On my way back home from the Indianapolis 500, my first plane was already late to arrive, which had sliced a good 15 minutes off my already tight connection time in Chicago. HAS few people seemed to get the memo that perhaps it would be a good idea to pick up the pace and board quickly. But not one man. Oh no. Not the man in front of me that decided to take two full minutes to stow his luggage in the overhead bin space.
Now, I’d like to preface this by saying that I, too, have used the overhead bin space. If I’m on a short work trip, it’s nice to be able to pack up my smallest suitcase and walk right out of the airport when I land. I do not begrudge anyone for this.
But there are several unspoken rules about the overhead bin space. You should, for example, be able to stow this luggage yourself or already have a contingency plan in place to receive assistance. The luggage should fit in the bin. The luggage should be stowed exactly as instructed — which increasingly has been stowing your bag on its side to maximize bin space. Things like hats, jackets, small purses, or backpacks do not qualify as overhead bin luggage. You should stow your luggage above your own seat. The whole process should take 30 seconds or less.
So many people, though, fail to follow these simple rules—such as the terrible man in front of me on my flight from Indy to Chicago. He had a rollerboard bag to stow overhead, but he also had a bag of chips in one hand and a small briefcase in the other.
The solution to his problem was not complex. He could have placed his chips, his briefcase, or both into the seat in which he was to sit before stowing his luggage. He could have set either item on the ground or between his legs. But this man did not appear to realize that. He stood there for several long, excruciating moments pondering his situation. He looked at his luggage. He looked at his chips. He looked at his briefcase. He thought about things some more. He looked into the overhead bin space, which had ample room for his bag. He proceeded to continue thinking.
I was mere milliseconds away from offering to just stow the damn bag for him when he finally made a move. Instead of setting anything down, this man tried to use his single chip-bag hand to pick up his luggage. This did not work. He tried the briefcase hand. That, too, did not work. He tried both hands, which were full.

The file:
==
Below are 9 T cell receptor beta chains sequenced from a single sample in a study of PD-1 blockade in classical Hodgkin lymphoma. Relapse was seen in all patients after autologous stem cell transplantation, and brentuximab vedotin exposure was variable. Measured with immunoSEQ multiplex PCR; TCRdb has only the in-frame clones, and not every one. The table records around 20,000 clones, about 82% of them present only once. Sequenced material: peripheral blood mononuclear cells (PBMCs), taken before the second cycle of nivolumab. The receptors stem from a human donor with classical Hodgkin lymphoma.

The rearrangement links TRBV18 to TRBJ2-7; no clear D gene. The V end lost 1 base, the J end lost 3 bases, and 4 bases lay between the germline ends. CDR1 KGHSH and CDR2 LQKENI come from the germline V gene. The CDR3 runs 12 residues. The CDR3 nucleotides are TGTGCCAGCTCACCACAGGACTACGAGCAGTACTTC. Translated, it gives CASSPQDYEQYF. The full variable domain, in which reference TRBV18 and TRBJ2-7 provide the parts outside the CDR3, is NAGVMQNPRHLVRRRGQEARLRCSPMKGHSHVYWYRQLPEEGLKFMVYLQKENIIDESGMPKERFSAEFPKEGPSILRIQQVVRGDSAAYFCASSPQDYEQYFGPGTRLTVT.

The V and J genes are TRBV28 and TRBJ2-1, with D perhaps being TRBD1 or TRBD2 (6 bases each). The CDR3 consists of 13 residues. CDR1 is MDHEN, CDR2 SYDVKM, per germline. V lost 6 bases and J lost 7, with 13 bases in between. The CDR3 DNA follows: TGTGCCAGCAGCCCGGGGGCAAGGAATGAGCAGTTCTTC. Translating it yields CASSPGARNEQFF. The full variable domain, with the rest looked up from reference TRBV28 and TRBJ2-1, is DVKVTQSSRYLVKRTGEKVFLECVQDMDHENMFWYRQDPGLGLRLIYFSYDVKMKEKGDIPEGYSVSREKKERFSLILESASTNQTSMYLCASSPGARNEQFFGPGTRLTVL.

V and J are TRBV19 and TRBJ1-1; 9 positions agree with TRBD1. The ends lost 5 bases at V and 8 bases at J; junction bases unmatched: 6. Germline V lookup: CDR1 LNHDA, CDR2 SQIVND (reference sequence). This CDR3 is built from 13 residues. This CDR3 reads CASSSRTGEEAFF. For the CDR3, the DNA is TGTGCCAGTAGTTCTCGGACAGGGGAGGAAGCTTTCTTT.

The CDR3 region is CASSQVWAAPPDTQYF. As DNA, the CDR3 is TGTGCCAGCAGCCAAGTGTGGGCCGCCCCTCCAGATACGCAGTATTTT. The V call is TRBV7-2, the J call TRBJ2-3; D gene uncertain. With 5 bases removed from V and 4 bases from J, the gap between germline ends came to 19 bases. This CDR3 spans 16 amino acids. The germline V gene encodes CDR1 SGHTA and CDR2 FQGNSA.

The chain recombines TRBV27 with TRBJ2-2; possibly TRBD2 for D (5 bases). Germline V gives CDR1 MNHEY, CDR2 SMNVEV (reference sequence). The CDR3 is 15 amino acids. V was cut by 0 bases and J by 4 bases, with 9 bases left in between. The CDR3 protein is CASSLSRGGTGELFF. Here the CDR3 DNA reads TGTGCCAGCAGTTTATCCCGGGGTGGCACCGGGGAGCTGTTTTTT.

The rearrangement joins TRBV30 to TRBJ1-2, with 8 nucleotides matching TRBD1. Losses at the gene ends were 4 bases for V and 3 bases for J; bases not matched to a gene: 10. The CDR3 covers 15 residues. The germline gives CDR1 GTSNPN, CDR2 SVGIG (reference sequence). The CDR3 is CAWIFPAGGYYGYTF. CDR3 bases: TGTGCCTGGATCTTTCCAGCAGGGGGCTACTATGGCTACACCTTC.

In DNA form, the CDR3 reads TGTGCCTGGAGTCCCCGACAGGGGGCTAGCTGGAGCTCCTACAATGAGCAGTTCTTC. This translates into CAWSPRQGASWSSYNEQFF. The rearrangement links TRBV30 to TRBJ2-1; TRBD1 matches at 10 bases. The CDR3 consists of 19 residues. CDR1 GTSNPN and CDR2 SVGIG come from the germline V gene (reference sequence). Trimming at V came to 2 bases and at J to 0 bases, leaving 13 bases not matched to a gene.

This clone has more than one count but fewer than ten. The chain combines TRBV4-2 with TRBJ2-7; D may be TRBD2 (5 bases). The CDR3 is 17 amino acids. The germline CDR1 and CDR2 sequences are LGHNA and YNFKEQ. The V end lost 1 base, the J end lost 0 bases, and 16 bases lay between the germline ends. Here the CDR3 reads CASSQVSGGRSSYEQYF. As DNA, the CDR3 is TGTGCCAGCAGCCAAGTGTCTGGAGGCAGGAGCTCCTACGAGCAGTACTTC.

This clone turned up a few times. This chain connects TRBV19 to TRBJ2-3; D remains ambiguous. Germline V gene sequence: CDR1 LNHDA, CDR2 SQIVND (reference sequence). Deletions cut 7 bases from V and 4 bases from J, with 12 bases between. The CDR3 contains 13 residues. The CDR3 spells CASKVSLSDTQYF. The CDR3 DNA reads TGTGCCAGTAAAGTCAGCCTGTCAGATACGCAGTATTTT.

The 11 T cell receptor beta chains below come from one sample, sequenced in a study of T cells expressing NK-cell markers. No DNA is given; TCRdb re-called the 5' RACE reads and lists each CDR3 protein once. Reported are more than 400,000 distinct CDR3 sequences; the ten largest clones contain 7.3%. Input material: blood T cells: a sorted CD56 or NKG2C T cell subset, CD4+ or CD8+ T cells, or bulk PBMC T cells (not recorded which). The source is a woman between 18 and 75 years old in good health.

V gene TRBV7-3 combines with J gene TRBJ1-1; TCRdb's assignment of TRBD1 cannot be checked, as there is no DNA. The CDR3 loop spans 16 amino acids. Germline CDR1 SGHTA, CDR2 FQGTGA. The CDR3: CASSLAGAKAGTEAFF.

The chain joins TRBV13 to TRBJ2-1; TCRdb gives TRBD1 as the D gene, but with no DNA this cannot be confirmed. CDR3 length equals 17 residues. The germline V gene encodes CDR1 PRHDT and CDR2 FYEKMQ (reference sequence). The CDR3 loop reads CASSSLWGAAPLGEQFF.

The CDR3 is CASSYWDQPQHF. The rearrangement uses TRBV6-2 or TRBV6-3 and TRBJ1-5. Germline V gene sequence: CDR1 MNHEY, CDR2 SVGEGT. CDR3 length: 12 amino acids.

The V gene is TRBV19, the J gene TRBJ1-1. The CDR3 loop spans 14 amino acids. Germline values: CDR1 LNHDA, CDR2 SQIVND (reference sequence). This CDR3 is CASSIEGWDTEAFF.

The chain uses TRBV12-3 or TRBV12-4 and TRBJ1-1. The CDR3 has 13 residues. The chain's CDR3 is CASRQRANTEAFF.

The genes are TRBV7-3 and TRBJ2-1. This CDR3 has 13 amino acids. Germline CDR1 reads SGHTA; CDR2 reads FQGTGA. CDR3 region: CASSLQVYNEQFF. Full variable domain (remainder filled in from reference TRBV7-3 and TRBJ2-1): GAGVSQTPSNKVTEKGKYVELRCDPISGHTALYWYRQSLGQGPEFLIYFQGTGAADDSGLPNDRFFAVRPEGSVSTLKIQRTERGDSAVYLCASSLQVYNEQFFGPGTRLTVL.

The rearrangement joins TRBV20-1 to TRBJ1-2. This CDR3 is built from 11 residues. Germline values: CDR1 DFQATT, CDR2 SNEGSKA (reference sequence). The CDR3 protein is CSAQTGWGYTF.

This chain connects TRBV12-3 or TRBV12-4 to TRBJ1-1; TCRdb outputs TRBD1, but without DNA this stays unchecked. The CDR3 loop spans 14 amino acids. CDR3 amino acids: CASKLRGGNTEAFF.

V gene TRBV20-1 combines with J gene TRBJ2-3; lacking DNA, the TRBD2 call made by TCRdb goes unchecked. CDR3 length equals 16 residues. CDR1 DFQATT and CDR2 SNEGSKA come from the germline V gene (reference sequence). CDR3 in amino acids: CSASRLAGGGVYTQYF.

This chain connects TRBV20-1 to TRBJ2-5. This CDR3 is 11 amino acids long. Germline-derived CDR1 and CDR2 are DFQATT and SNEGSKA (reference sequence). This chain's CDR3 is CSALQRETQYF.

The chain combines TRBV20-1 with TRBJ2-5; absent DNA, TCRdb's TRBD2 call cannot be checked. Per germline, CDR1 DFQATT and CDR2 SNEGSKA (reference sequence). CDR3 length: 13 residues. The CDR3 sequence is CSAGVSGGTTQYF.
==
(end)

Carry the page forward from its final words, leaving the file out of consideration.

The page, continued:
And there, finally, he saw a flash of success. The wheels of the rollerboard had made it into the bin!
There was, however, a problem: his aim was off, and instead of stowing his luggage in the massive empty space available to him, he had caught someone’s backpack (and that person also deserves a special place in hell for placing a half-empty backpack in the overhead bin rather than under their seat). Now, I had to watch this man wiggle his suitcase free of the backpack, then try to move the backpack while also trying to stow the luggage.
I am normally a patient person, but in this situation, I quite literally felt my entire soul leave my body. It was gone. It had departed for a different realm, and the empty cavity in my body was instead inhabited by a demon that spawned directly from the pits of hell. I wanted to let out a howl fit for that demon, but I kept my mouth shut, and this terrible man finally stowed his luggage, leaving the rest of the plane to board.
At this point, I believe we have all lost our overhead luggage privileges. I understand that checking a bag is expensive and stressful. I understand that plenty of people don’t want to check a bag of, say, camera equipment or medical supplies. But we have, collectively, lost our privileges. Instead of paying to check a bag, we should now have to pay to stow a bag in the overhead bin. Otherwise, fuck ’em. No more overhead luggage. We simply cannot handle it.